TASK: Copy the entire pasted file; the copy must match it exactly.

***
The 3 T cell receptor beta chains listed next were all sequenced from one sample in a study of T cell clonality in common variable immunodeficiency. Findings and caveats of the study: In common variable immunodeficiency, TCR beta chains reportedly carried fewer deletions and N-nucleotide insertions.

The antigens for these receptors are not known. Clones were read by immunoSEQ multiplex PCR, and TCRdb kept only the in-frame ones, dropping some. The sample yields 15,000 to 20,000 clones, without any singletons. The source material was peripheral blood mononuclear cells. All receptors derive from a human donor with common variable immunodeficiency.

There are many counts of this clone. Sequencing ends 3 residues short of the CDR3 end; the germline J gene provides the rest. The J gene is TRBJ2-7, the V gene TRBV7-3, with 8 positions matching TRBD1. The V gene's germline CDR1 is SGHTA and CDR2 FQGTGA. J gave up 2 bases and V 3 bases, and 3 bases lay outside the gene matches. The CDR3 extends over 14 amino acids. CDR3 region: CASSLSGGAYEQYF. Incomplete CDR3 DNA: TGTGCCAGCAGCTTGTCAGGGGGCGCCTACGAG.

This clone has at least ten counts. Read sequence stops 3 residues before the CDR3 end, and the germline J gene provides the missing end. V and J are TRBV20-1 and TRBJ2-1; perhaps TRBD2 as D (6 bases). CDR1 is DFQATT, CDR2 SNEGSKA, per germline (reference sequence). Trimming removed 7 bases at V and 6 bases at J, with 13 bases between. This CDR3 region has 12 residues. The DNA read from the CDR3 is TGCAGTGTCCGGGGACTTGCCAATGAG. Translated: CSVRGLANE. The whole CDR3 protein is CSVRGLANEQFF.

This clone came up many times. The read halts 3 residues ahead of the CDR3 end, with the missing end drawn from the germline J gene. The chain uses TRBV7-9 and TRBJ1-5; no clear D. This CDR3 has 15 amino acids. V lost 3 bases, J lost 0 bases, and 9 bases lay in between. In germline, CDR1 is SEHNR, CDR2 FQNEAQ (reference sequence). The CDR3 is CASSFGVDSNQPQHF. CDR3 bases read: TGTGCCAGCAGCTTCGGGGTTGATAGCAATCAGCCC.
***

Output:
The 3 T cell receptor beta chains listed next were all sequenced from one sample in a study of T cell clonality in common variable immunodeficiency. Findings and caveats of the study: In common variable immunodeficiency, TCR beta chains reportedly carried fewer deletions and N-nucleotide insertions.

The antigens for these receptors are not known. Clones were read by immunoSEQ multiplex PCR, and TCRdb kept only the in-frame ones, dropping some. The sample yields 15,000 to 20,000 clones, without any singletons. The source material was peripheral blood mononuclear cells. All receptors derive from a human donor with common variable immunodeficiency.

There are many counts of this clone. Sequencing ends 3 residues short of the CDR3 end; the germline J gene provides the rest. The J gene is TRBJ2-7, the V gene TRBV7-3, with 8 positions matching TRBD1. The V gene's germline CDR1 is SGHTA and CDR2 FQGTGA. J gave up 2 bases and V 3 bases, and 3 bases lay outside the gene matches. The CDR3 extends over 14 amino acids. CDR3 region: CASSLSGGAYEQYF. Incomplete CDR3 DNA: TGTGCCAGCAGCTTGTCAGGGGGCGCCTACGAG.

This clone has at least ten counts. Read sequence stops 3 residues before the CDR3 end, and the germline J gene provides the missing end. V and J are TRBV20-1 and TRBJ2-1; perhaps TRBD2 as D (6 bases). CDR1 is DFQATT, CDR2 SNEGSKA, per germline (reference sequence). Trimming removed 7 bases at V and 6 bases at J, with 13 bases between. This CDR3 region has 12 residues. The DNA read from the CDR3 is TGCAGTGTCCGGGGACTTGCCAATGAG. Translated: CSVRGLANE. The whole CDR3 protein is CSVRGLANEQFF.

This clone came up many times. The read halts 3 residues ahead of the CDR3 end, with the missing end drawn from the germline J gene. The chain uses TRBV7-9 and TRBJ1-5; no clear D. This CDR3 has 15 amino acids. V lost 3 bases, J lost 0 bases, and 9 bases lay in between. In germline, CDR1 is SEHNR, CDR2 FQNEAQ (reference sequence). The CDR3 is CASSFGVDSNQPQHF. CDR3 bases read: TGTGCCAGCAGCTTCGGGGTTGATAGCAATCAGCCC.